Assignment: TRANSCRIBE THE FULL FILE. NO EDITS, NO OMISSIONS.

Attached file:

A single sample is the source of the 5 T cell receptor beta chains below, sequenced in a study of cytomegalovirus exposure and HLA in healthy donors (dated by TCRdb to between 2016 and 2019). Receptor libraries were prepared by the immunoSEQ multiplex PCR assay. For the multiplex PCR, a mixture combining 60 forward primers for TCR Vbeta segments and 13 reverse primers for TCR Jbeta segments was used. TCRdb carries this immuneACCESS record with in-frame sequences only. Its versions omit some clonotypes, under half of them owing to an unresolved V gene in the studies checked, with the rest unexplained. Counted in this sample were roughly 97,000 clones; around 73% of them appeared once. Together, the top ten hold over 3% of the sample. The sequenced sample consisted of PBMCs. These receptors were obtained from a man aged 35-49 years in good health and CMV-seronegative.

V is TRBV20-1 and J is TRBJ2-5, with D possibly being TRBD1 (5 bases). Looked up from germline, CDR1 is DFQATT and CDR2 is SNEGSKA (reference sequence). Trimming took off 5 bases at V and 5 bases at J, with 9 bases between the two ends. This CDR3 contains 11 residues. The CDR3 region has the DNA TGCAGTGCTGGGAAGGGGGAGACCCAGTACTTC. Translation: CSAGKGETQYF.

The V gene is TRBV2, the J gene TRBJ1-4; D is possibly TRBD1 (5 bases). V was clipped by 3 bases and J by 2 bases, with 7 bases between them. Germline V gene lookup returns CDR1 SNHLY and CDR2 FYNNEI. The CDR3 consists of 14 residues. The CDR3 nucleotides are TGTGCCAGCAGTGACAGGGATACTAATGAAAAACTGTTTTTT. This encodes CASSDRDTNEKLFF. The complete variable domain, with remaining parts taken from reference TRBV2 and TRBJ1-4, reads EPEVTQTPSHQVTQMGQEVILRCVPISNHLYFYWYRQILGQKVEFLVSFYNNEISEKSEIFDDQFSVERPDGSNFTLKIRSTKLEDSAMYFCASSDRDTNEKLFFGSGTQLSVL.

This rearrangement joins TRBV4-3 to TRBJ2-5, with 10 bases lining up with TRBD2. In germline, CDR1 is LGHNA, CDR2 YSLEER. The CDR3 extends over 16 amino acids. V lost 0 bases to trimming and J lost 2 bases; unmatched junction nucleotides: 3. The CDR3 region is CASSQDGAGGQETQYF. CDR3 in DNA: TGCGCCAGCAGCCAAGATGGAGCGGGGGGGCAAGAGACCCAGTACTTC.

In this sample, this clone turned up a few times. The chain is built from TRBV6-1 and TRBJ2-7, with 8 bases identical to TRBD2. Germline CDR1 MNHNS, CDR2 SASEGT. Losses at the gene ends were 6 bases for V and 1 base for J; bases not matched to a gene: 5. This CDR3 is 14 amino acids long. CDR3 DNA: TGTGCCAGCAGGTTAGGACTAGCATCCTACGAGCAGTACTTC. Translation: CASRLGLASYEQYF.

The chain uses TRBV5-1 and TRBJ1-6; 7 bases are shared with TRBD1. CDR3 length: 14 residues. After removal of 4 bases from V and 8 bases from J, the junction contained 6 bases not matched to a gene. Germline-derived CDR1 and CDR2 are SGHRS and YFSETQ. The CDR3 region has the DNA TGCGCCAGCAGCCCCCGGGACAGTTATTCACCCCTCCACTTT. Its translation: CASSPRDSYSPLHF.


A single sample is the source of the 5 T cell receptor beta chains below, sequenced in a study of cytomegalovirus exposure and HLA in healthy donors (dated by TCRdb to between 2016 and 2019). Receptor libraries were prepared by the immunoSEQ multiplex PCR assay. For the multiplex PCR, a mixture combining 60 forward primers for TCR Vbeta segments and 13 reverse primers for TCR Jbeta segments was used. TCRdb carries this immuneACCESS record with in-frame sequences only. Its versions omit some clonotypes, under half of them owing to an unresolved V gene in the studies checked, with the rest unexplained. Counted in this sample were roughly 97,000 clones; around 73% of them appeared once. Together, the top ten hold over 3% of the sample. The sequenced sample consisted of PBMCs. These receptors were obtained from a man aged 35-49 years in good health and CMV-seronegative.

V is TRBV20-1 and J is TRBJ2-5, with D possibly being TRBD1 (5 bases). Looked up from germline, CDR1 is DFQATT and CDR2 is SNEGSKA (reference sequence). Trimming took off 5 bases at V and 5 bases at J, with 9 bases between the two ends. This CDR3 contains 11 residues. The CDR3 region has the DNA TGCAGTGCTGGGAAGGGGGAGACCCAGTACTTC. Translation: CSAGKGETQYF.

The V gene is TRBV2, the J gene TRBJ1-4; D is possibly TRBD1 (5 bases). V was clipped by 3 bases and J by 2 bases, with 7 bases between them. Germline V gene lookup returns CDR1 SNHLY and CDR2 FYNNEI. The CDR3 consists of 14 residues. The CDR3 nucleotides are TGTGCCAGCAGTGACAGGGATACTAATGAAAAACTGTTTTTT. This encodes CASSDRDTNEKLFF. The complete variable domain, with remaining parts taken from reference TRBV2 and TRBJ1-4, reads EPEVTQTPSHQVTQMGQEVILRCVPISNHLYFYWYRQILGQKVEFLVSFYNNEISEKSEIFDDQFSVERPDGSNFTLKIRSTKLEDSAMYFCASSDRDTNEKLFFGSGTQLSVL.

This rearrangement joins TRBV4-3 to TRBJ2-5, with 10 bases lining up with TRBD2. In germline, CDR1 is LGHNA, CDR2 YSLEER. The CDR3 extends over 16 amino acids. V lost 0 bases to trimming and J lost 2 bases; unmatched junction nucleotides: 3. The CDR3 region is CASSQDGAGGQETQYF. CDR3 in DNA: TGCGCCAGCAGCCAAGATGGAGCGGGGGGGCAAGAGACCCAGTACTTC.

In this sample, this clone turned up a few times. The chain is built from TRBV6-1 and TRBJ2-7, with 8 bases identical to TRBD2. Germline CDR1 MNHNS, CDR2 SASEGT. Losses at the gene ends were 6 bases for V and 1 base for J; bases not matched to a gene: 5. This CDR3 is 14 amino acids long. CDR3 DNA: TGTGCCAGCAGGTTAGGACTAGCATCCTACGAGCAGTACTTC. Translation: CASRLGLASYEQYF.

The chain uses TRBV5-1 and TRBJ1-6; 7 bases are shared with TRBD1. CDR3 length: 14 residues. After removal of 4 bases from V and 8 bases from J, the junction contained 6 bases not matched to a gene. Germline-derived CDR1 and CDR2 are SGHRS and YFSETQ. The CDR3 region has the DNA TGCGCCAGCAGCCCCCGGGACAGTTATTCACCCCTCCACTTT. Its translation: CASSPRDSYSPLHF.